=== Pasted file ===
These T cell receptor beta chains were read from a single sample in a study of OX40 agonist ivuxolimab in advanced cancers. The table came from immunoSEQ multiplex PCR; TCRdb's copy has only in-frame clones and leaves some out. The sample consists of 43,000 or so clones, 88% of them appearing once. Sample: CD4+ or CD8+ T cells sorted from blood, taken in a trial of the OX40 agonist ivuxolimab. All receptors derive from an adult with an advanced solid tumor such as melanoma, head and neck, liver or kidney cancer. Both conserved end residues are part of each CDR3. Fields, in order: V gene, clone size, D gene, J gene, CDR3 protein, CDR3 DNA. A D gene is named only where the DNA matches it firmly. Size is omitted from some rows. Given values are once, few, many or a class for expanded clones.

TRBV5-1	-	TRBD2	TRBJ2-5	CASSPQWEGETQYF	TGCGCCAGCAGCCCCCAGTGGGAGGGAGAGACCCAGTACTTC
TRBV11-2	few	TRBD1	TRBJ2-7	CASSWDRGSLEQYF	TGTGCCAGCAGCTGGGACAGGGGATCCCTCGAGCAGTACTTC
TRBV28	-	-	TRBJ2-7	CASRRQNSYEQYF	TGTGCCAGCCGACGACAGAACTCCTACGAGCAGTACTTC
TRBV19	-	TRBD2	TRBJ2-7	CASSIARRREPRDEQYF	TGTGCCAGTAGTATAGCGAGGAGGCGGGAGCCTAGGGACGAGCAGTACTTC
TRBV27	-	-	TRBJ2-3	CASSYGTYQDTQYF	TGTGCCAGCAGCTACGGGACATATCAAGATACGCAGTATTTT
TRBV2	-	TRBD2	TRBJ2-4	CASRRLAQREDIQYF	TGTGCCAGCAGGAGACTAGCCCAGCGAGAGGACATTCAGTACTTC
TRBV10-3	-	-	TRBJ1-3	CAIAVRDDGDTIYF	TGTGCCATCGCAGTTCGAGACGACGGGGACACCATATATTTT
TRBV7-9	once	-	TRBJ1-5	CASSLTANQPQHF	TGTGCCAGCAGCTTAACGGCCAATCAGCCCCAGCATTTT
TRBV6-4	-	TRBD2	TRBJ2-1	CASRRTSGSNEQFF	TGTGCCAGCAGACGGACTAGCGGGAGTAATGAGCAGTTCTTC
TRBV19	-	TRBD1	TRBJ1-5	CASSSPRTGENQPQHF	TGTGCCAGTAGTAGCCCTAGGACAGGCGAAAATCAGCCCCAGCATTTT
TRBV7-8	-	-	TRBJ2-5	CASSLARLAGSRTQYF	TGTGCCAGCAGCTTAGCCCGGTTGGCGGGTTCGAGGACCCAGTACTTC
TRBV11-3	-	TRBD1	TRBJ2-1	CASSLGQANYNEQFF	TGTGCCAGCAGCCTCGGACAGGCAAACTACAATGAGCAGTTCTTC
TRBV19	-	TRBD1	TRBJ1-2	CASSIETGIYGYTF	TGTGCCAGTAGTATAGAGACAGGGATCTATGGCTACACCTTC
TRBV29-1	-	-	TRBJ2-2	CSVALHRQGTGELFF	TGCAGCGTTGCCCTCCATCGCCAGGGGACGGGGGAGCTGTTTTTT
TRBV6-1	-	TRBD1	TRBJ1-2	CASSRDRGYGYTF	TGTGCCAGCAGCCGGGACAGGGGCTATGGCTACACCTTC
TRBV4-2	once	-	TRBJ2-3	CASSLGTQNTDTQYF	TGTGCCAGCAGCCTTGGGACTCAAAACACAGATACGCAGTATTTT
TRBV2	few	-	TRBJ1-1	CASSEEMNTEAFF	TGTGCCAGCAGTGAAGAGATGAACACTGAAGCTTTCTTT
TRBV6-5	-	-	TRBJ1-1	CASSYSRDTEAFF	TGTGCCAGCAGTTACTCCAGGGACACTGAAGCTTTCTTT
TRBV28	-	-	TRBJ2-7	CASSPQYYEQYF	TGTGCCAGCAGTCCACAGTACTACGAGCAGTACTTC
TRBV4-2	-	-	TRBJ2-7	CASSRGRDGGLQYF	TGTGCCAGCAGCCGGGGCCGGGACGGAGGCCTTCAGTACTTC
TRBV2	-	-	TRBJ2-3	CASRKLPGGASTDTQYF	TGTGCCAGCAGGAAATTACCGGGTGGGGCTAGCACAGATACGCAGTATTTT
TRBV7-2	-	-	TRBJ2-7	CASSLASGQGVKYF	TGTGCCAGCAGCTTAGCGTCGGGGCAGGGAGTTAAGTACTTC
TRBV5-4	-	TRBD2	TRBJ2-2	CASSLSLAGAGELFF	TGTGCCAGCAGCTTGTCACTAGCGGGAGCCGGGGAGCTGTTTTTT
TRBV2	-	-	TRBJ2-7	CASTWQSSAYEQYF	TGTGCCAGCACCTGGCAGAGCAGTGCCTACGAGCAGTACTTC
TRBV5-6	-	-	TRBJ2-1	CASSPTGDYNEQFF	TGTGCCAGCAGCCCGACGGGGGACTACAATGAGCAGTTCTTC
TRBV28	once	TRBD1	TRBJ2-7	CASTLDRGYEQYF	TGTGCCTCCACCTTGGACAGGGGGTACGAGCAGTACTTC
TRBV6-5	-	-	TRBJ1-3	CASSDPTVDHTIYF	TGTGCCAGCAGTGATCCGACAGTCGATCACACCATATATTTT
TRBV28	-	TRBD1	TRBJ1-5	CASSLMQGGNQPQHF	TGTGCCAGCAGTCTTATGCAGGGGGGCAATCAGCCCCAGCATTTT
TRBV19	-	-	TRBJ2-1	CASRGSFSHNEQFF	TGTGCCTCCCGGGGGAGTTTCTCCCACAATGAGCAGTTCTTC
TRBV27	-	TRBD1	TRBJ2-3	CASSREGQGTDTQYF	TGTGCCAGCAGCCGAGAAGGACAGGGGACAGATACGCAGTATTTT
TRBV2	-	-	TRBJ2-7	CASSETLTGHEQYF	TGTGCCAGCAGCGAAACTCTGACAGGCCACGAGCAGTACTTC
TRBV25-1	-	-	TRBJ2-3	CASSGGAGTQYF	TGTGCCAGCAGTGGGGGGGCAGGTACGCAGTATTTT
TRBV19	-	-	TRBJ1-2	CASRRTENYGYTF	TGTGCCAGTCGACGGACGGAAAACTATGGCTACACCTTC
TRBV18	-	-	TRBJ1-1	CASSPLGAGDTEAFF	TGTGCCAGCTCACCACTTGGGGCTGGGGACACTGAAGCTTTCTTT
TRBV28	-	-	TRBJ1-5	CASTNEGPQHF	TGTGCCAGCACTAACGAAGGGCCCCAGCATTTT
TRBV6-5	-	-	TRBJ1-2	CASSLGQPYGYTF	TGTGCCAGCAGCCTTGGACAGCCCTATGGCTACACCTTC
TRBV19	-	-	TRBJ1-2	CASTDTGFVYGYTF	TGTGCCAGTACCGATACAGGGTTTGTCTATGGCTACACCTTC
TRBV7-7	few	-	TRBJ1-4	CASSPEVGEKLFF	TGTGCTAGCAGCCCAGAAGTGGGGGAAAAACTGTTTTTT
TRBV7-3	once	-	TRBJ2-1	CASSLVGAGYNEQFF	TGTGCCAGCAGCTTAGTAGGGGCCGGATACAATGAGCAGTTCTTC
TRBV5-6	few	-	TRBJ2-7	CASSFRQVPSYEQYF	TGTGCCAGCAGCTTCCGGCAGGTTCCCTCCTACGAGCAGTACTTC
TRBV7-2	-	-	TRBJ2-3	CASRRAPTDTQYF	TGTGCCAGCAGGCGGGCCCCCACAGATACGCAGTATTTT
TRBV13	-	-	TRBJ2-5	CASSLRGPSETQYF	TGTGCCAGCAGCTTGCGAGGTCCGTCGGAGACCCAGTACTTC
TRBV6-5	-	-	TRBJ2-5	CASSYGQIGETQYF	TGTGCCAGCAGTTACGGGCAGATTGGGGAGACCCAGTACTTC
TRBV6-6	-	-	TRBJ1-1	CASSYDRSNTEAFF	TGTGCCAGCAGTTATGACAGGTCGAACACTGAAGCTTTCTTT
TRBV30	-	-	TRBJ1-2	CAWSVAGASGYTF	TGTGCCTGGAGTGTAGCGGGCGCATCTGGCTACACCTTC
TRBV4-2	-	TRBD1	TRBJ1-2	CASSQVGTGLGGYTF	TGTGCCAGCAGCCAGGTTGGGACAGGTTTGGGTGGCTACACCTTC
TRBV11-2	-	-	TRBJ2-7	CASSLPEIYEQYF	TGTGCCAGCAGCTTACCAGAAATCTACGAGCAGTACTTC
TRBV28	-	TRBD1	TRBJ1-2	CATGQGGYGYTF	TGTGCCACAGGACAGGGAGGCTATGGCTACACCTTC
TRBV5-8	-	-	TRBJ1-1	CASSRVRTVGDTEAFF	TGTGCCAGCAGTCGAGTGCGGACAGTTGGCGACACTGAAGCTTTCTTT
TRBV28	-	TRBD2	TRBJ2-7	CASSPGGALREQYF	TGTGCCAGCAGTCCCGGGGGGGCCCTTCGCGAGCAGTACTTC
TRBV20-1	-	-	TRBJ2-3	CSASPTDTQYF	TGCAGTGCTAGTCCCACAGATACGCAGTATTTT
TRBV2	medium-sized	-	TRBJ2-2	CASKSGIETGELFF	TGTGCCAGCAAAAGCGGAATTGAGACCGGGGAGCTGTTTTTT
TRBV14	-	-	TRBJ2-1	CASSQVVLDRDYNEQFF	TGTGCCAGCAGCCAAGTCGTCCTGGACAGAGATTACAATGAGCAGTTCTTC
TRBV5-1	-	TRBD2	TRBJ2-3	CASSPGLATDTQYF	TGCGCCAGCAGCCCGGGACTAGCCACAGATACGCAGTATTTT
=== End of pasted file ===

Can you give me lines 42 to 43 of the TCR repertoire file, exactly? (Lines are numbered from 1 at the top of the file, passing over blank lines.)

TRBV7-2	-	-	TRBJ2-3	CASRRAPTDTQYF	TGTGCCAGCAGGCGGGCCCCCACAGATACGCAGTATTTT
TRBV13	-	-	TRBJ2-5	CASSLRGPSETQYF	TGTGCCAGCAGCTTGCGAGGTCCGTCGGAGACCCAGTACTTC